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Painting Basics - Brush Strokes and Calligraphy
By Prudy Vannier

Brushes are our most important tools. There is a brush for every function and effect. To get the most out of your brush, you need to know what each basic brush will do for you. This is illustrated with a brush stroke lesson.

These are usually accomplished with a round brush. Load the brush with creamy, smooth paint that has been diluted with water so that it flows easily. Start on the point of the brush, and then push down as you go in an “S” shape. Lift the brush to finish on the point.
S-strokes in a row make a beautiful border. By themselves, they are terrific flower petals or leaves.
An S-stroke made with a flat or filbert brush has a little different effect. With these kinds of brushes, start on the chisel edge of the brush for the flat part of the S-stroke, and then use the flat sides of the brush for the thick part of the “S”.

Comma Strokes
Comma strokes are a basic stroke in many, many painting designs. They too are done with a round brush and thinned paint. Push the tip of the brush down so that the end of the comma is made, then drag the brush toward you, lifting the brush to a point so that the comma tail is made.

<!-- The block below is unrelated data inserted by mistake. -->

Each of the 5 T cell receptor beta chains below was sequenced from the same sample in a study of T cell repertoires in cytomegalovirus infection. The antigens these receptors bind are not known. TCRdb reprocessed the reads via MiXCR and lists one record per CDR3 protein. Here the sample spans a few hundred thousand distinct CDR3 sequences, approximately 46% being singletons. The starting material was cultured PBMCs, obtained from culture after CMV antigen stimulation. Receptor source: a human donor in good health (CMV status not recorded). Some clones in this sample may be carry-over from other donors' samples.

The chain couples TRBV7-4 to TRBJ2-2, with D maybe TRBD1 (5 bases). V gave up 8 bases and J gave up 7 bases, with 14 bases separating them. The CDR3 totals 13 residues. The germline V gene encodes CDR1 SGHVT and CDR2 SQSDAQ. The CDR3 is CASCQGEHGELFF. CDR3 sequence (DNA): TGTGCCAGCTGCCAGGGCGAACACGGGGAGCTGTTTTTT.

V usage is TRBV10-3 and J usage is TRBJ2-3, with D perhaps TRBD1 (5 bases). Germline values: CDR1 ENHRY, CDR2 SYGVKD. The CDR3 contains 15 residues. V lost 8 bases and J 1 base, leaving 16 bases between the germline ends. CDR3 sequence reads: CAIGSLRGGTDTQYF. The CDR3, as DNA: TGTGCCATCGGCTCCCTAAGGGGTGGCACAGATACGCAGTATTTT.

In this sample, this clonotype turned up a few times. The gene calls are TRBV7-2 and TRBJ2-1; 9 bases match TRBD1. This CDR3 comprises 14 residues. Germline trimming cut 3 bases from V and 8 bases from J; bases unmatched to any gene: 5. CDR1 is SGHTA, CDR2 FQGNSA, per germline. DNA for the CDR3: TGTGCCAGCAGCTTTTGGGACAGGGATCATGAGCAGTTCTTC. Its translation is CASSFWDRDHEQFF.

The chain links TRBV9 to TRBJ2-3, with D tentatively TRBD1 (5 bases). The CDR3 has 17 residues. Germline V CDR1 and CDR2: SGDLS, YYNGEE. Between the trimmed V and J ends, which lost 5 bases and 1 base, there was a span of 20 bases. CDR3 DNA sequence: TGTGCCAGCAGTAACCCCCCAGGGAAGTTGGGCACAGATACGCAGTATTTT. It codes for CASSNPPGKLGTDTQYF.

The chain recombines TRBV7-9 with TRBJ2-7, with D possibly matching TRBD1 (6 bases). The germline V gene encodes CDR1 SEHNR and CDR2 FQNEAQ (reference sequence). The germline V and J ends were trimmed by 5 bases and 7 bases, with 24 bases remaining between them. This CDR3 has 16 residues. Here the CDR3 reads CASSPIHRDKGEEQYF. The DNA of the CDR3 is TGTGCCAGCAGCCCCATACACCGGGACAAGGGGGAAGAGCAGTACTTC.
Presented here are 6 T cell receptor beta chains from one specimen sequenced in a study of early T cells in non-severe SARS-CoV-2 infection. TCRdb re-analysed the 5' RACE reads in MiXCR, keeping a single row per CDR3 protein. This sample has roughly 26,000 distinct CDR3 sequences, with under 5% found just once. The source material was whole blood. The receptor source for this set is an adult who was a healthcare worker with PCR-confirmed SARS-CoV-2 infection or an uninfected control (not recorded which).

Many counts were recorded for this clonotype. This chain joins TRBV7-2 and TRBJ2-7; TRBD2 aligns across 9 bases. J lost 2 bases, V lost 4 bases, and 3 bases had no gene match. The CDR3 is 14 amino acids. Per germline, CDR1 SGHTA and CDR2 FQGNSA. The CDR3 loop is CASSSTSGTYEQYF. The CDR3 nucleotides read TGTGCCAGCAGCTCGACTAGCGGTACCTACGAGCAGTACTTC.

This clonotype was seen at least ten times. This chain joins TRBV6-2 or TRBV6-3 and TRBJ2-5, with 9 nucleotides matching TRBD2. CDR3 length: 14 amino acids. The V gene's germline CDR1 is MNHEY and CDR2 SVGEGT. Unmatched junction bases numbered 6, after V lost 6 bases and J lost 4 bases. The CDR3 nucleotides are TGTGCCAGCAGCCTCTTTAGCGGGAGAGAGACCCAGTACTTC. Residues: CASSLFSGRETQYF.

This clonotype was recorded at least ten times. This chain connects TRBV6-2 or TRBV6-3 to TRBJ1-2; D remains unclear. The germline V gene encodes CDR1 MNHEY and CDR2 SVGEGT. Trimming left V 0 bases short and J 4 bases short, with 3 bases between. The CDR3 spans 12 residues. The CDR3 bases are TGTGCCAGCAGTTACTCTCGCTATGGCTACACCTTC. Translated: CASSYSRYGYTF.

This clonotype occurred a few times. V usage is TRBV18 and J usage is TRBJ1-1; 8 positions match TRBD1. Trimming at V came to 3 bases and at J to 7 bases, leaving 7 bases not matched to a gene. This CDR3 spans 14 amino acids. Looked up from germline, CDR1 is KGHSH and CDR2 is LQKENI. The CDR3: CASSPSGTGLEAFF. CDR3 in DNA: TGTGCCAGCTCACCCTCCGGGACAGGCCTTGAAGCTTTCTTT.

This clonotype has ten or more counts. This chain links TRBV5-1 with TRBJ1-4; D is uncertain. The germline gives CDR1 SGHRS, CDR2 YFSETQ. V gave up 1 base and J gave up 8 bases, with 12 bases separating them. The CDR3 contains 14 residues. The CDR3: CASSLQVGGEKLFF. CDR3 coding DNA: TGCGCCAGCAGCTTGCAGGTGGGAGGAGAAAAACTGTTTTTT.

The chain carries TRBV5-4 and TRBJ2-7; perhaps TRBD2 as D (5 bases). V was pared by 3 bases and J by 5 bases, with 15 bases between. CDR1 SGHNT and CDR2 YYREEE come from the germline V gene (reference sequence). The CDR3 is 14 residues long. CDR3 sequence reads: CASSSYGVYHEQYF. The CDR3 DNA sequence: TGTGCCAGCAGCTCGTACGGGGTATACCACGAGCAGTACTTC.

Comma strokes can also be made with a filbert brush which has a rounded end. Load the brush with the same diluted paint, lay it down, and, as you lift, turn the brush to the chisel side in order to get the comma tail.

Line work
Graceful, beautiful lines are easy to accomplish with a good liner bush. Load the brush with diluted paint, and then lightly drag it across the surface. If you drag the very tip of the brush, the line is thin. If you apply more pressure, the brush hairs splay and the line gets thicker.

Brush strokes make lettering, too. Use a flat brush for calligraphy, or there are special calligraphy brushes available. They are flat but with slightly longer hairs to hold more paint.
The fonts in your computer and calligraphy books as resources for choosing a calligraphy style for a project. Books are often available in the sale bins of book stores.
Calligraphy enhances projects or stands by itself as a design. The styles can create a mood for your project – a useful tool for a successful painting.

Cleaning a brush
Clean a brush by putting a little brush cleaner in the palm of your hand or on a hard surface. Rub the brush hairs back and forth until the brush cleaner is all the way up to the ferrule (the metal part of the brush). Rinse and repeat until all the paint is gone. Smooth the brush hairs into their original shape to store.

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